As for phanopoeia, the visual image of crows leaving a field might not seem like much, but Wallace Stevens’ “Thirteen Ways of Looking at a Blackbird” is at least one precedent for poetry of the ordinary, everyday bird. Making a striking image out of everyday stuff is one thing that modern American poets (William Carlos Williams, for instance) tend to do very well. In the context of the first section of SMiLE, the image of crows leaving a field might suggest nature in flight from the European presence in (and devastation of) North America — the presence that has brought the “ribbon of concrete,” the bicycle rider, railroad tracks, truck-driving men, mechanized agriculture, and an empire of homes on the range.
None of what I’ve written is what the line “means,” in any simple way, but it’s often more useful with poetry to ask what a line does, or what it evokes, or what it gives a reader to find pleasure in. To say that the line means that crows are leaving a field is in fact to kill everything that’s interesting in the line. That’s the kind of approach that literary critics used to call “the heresy of paraphrase” — the reduction of the poem to a bare statement, as if the point of reading poetry were to cut away the beauty of language to get to some sort of message.
And none of what I’ve written is a matter of guesswork about what the line “really” means, or what its writer “really” meant, or what Van Dyke was thinking when he wrote the line. Those ways of thinking about poetry begin with a misleading model of what it means to write, a model in which what the poet says and what the poet means are two distinct matters, the first happening on the page and the second happening in the poet’s consciousness (and thus unavailable to us). A much more workable approach is to think of the poet’s meaning as something we construct, by bringing to bear as much attentiveness and as wide a range of relevant reference as possible.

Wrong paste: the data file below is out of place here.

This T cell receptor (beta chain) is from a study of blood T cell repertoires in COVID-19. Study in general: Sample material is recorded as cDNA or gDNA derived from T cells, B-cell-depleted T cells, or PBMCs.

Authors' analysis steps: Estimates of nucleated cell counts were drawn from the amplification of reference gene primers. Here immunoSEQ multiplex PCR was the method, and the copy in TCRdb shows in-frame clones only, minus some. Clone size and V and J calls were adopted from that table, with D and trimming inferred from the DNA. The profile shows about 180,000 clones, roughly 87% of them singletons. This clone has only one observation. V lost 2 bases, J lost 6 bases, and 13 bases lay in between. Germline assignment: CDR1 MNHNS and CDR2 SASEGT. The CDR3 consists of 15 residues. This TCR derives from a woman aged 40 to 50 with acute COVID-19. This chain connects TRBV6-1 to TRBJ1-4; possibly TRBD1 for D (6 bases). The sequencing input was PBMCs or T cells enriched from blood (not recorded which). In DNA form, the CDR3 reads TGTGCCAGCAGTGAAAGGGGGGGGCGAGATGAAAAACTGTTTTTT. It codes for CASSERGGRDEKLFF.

In an essay written last year for the SMiLE tour booklet, Van Dyke professes still not to know what “Over and over . . . ” means. That’s indeed a respectable position for a poet to take. John Ashbery, whom many readers would consider the greatest living American poet, has said that he has no idea what it is he’s doing when he writes. The work of making and the work of noticing and explaining are two different things. I tend to distrust poets who are willing to explicate their work, and I cringe a little when someone asks “What did you mean by that?” It’s for the reader to make something of what he or she reads, and that’s what I’ve been doing here.
As I write these words, it’s autumn in the American midwest, the cornfields are down, and I’ve begun to notice crows everywhere. I noticed them in field after field while riding the train home from Chicago, where my wife and I heard SMiLE earlier this month. When I put in a daily walk and bring SMiLE on my Walkman, I hear crows loud and clear along with the music (and along with the animals of “Barnyard”). That’s another dimension of poetry — its capacity for changing your perceptions of the world.